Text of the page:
Apple 'has team of 100 engineers working on iWatch'

Apple could be closer to an iWatch than we think, according to a new report.

Apple's experimental watch project may be more advanced than previous reports suggested , with Bloomberg now claiming Apple has about 100 engineers working on its rumoured iOS timepiece.

LunaTik watch
Apple may be further along in its plan to develop an 'iWatch' than first thought. Image: Minimal/LunaTik

The management team Apple has reportedly established around the watch may suggest the company is further into the watch project than just experimentation.

According to Bloomberg on Wednesday, the team has grown in the past year to include managers, marketing staff and perhaps not surprisingly, software and hardware engineers who worked on its iPad and iPhone.

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An interesting titbit, if true, is that Apple's senior director of engineering, James Foster, and program manager Achim Pantfoerder are said to be involved in the wristwatch project.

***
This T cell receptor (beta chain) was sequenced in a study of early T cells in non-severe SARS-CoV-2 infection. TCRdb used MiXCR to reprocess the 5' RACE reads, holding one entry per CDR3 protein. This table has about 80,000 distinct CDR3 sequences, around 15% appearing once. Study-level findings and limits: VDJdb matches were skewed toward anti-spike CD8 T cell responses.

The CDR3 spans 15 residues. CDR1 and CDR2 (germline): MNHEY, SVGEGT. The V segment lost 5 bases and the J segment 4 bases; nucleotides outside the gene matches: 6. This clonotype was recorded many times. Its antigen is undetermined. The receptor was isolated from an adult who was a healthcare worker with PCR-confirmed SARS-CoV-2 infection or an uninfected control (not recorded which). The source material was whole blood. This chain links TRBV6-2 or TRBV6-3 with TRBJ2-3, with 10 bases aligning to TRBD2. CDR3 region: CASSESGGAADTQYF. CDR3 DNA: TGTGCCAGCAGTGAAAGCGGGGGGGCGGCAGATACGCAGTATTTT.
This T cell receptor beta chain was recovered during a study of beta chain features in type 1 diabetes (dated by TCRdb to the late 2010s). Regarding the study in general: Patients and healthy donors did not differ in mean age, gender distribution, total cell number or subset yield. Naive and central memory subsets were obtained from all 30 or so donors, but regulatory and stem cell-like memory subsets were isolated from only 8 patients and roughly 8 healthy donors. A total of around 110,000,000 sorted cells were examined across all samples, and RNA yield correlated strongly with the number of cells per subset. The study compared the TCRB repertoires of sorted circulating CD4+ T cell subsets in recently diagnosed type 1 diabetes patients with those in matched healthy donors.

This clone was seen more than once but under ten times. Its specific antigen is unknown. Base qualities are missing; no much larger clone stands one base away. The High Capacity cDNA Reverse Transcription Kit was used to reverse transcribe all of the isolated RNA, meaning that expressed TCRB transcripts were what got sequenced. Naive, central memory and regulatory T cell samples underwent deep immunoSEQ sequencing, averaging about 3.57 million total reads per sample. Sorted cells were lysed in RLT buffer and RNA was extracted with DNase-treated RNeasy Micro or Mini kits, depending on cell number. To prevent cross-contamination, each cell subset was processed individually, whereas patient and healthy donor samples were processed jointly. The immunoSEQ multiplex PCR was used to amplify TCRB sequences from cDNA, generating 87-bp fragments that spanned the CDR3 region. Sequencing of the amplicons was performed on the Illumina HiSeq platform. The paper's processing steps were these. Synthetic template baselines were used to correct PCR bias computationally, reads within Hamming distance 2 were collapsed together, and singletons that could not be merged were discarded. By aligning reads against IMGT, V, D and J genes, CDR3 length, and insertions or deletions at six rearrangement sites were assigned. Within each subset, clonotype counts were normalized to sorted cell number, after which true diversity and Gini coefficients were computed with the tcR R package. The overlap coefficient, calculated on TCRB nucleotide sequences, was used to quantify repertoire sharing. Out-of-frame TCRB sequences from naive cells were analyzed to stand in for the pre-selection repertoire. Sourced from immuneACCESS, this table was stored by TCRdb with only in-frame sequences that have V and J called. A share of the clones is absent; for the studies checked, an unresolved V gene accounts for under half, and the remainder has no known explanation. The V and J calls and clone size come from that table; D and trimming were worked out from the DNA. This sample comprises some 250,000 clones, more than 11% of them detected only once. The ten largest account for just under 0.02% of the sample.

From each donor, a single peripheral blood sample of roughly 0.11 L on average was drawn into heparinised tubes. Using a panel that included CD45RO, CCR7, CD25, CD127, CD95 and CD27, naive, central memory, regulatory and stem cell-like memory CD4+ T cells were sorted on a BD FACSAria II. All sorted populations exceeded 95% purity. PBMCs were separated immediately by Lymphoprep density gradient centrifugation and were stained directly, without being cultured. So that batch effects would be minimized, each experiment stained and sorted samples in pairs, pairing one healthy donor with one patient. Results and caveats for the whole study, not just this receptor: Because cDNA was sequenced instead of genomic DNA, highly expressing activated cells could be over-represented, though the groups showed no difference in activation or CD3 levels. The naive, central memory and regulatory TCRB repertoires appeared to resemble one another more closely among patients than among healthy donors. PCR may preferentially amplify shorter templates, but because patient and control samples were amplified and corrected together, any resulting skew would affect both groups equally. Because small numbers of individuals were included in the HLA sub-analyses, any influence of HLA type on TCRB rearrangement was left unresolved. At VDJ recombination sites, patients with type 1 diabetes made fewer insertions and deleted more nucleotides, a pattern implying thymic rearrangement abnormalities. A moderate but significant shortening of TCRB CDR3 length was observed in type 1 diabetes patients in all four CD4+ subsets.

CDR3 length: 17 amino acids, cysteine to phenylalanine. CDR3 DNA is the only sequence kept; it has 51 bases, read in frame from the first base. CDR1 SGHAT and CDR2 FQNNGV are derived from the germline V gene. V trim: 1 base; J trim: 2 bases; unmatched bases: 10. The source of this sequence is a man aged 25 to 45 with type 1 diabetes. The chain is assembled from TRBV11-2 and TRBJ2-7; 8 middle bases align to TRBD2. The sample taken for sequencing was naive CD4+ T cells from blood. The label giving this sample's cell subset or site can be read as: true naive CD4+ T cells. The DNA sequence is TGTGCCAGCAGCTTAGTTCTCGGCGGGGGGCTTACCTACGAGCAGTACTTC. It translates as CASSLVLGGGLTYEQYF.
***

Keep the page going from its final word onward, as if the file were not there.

Besides that, the report published on Wednesday adds little to the initial report  earlier this week in the New York Times by Nick Bilton, who is convinced Apple's entry into wearable computing will begin with the wrist, over Google's glasses approach , because technology on the wrist is less intimidating to consumers.

The rumours of an iWatch come as Apple's stock continues to take a beating as fears mount amongst investors that Apple has reached the limit of its capacity to grow, and that it will face difficulties maintaining an edge over Android rivals, primarily Samsung.

Addressing investors at a conference on Tuesday Apple chief Tim Cook defended the company's "unrivalled" record for innovation and intent to roll out its iOS "ecosystem everywhere".

While he gave no indication of new product strategies that would bring its products to lower price points , Cook outlined that the iPhone was only available to 50 percent of the world's subscribers and that Apple had solved the sub-$1,000 computing problem with the iPad. However, it would never build a "cheap product", he said.

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